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BMC Geriatr. 2014 Jan 28;14:10. doi: 10.1186/1471-2318-14-10.

A claims data-based comparison of comorbidity in individuals with and without dementia.

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  • 1Institute of Health Economics and Health Care Management, Helmholtz Zentrum M√ľnchen, Ingolstaedter Landstrasse 1, 85764 Neuherberg, Germany.



Multimorbidity is common in advanced age, and is usually associated with negative - yet to some extent preventable - health outcomes. Detecting comorbid conditions is especially difficult in individuals with dementia, as they might not always be able to sufficiently express discomfort. This study compares relevant comorbidity complexes in elderly people with and without dementia, with a particular look at gender- and living environment-specific differences. Moreover, associations between selected comorbid conditions and dementia are reviewed more closely.


Using 2006 claims data from a large German Statutory Health Insurance fund, 9,139 individuals with dementia and 28,614 age- and gender-matched control subjects aged 65 years and older were identified. A total of 30 comorbidity complexes were defined based on ICD-10 codes. Corresponding prevalence rates were calculated, and the association between a distinct condition and dementia was evaluated via logistic regression in the overall sample as well as in analyses stratified by gender and living environment.


Individuals with dementia were more likely to be diagnosed with 15 comorbidity complexes, including Parkinson's, stroke, diabetes, atherosclerosis (supposed dementia risk factors) or fluids and electrolyte disorders, insomnia, incontinence, pneumonia, fractures and injuries (supposed sequelae). In contrast, they were less likely to be diagnosed with 11 other conditions, which included vision and hearing problems, diseases of the musculoskeletal system, lipoprotein disorders and hypertension. In a gender-stratified analysis, the patterns remained largely the same, but a bigger comorbidity gap between cases and control subjects emerged in the male population. Restricting the analysis to community-living individuals did not lead to any substantial changes.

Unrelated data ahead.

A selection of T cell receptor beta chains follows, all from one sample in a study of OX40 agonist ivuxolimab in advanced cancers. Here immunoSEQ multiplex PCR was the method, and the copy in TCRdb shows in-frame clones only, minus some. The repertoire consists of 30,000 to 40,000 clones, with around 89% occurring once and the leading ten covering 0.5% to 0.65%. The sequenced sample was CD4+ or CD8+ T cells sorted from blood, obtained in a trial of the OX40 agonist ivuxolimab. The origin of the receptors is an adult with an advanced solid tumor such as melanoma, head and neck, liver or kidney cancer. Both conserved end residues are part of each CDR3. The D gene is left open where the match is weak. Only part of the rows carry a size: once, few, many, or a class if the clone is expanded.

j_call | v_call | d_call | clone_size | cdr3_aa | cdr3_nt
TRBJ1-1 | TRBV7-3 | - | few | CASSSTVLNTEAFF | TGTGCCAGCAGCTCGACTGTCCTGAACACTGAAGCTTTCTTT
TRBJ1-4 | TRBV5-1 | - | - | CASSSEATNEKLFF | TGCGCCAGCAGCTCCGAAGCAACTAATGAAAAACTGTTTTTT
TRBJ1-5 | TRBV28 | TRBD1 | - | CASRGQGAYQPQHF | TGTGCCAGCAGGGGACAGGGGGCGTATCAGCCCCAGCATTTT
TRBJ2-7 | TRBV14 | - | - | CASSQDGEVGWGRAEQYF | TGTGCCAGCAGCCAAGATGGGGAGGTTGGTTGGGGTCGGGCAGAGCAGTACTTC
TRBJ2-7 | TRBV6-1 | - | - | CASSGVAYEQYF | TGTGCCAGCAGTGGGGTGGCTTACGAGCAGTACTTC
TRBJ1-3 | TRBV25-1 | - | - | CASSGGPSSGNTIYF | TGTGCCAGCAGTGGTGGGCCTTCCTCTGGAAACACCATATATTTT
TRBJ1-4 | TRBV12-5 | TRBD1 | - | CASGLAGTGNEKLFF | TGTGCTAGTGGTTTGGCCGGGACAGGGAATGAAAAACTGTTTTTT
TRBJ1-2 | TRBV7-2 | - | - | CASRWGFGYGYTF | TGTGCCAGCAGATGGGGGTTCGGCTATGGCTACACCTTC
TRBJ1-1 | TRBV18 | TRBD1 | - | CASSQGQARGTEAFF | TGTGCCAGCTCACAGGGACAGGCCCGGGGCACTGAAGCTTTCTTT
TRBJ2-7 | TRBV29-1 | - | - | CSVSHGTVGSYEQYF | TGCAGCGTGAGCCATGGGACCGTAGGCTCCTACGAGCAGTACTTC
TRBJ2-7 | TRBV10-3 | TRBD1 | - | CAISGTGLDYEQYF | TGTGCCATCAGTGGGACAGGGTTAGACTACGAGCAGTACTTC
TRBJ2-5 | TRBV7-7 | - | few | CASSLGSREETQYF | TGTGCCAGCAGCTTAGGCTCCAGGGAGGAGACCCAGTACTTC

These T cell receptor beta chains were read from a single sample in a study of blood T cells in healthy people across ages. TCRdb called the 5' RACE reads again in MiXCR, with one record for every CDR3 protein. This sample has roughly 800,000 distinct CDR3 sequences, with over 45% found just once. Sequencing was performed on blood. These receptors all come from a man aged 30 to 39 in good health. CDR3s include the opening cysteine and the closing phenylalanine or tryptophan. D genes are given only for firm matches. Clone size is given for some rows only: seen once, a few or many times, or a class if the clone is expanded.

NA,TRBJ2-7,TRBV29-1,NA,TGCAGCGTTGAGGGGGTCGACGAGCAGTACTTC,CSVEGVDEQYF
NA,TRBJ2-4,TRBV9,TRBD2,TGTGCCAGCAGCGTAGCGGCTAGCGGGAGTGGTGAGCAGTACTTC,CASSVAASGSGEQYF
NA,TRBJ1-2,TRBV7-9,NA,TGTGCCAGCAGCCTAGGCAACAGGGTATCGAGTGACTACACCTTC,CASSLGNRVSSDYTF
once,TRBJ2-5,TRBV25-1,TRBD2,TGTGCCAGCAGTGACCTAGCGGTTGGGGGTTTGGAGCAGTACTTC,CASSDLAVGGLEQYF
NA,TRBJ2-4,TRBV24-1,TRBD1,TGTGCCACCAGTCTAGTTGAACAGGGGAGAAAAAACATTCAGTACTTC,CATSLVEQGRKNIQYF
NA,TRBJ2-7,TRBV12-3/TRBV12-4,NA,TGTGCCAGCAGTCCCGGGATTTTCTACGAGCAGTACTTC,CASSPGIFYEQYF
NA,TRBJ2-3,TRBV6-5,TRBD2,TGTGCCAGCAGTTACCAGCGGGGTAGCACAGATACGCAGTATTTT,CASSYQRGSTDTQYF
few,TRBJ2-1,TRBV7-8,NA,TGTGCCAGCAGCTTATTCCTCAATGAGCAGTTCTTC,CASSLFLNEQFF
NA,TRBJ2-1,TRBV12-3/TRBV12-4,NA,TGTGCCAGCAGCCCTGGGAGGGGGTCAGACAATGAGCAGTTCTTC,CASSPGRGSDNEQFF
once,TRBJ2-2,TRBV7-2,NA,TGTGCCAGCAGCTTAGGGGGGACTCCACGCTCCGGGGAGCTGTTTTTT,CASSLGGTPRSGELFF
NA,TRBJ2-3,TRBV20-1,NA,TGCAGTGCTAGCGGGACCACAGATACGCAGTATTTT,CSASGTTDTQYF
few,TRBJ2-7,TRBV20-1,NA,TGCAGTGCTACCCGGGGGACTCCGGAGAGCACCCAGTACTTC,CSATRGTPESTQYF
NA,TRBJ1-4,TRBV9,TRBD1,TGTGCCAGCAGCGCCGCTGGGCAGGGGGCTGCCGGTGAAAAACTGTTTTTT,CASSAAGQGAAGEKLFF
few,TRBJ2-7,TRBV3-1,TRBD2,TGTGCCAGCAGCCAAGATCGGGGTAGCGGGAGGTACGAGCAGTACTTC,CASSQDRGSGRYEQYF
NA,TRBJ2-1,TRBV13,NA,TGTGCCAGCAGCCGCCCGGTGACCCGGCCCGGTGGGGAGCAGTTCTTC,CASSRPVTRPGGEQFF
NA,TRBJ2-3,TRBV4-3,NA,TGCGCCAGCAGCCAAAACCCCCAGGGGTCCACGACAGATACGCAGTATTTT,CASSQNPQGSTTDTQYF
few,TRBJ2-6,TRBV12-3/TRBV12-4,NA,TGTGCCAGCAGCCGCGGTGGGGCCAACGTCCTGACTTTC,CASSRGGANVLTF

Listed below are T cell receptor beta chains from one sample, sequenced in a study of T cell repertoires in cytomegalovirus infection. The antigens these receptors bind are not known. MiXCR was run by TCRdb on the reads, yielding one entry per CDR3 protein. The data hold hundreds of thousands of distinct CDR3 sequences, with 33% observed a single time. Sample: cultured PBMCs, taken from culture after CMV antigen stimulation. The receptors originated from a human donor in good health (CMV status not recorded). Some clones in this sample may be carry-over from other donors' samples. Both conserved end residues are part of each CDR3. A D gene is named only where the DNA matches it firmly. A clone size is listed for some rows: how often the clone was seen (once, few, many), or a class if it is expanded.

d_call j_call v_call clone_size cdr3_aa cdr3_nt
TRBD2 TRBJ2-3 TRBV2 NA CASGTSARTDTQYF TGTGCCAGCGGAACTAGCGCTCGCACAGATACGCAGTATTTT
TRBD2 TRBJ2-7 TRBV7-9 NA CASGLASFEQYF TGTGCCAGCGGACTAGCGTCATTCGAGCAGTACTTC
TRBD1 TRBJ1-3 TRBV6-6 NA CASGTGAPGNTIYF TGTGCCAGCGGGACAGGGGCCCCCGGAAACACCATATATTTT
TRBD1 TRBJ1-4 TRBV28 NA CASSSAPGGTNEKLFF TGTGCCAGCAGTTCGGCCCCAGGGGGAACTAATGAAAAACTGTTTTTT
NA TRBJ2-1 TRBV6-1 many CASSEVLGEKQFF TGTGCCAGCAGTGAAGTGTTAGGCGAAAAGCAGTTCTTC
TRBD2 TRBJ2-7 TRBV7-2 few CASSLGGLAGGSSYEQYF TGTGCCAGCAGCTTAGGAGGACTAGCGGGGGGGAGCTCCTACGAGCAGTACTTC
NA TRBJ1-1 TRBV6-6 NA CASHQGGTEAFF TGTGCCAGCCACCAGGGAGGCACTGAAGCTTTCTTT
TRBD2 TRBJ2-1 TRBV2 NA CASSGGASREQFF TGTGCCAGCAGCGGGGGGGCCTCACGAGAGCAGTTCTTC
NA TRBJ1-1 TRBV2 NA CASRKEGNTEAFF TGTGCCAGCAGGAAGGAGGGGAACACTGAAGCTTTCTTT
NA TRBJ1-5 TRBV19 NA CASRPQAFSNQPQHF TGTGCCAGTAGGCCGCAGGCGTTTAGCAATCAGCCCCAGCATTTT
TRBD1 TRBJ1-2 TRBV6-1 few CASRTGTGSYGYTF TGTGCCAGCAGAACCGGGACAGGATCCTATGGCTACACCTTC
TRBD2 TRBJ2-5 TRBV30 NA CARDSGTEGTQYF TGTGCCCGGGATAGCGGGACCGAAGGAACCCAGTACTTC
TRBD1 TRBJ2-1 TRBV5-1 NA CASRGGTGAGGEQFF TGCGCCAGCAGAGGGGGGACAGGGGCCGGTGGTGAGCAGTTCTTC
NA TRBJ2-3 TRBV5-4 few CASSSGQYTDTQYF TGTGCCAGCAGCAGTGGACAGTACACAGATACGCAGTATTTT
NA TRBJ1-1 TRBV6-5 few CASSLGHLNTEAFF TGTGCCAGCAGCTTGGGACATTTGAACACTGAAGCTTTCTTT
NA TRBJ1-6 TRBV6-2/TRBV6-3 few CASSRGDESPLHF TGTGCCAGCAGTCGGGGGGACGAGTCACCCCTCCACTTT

Besides strengthening the evidence on accepted dementia risk factors and sequelae, the analyses point to particular conditions that are likely to remain untreated or even undiagnosed. This issue seems to affect male and female individuals with dementia to varying degrees. Raising awareness of these conditions is important to possibly preventing comorbidity-associated complications and disease progression in dementia patients. To more comprehensively understand the mutual interactions between dementia and comorbidity, further research on diagnostic and treatment attitudes regarding comorbidity in dementia patients and on their gender-specific health-seeking behaviour seems to be required.

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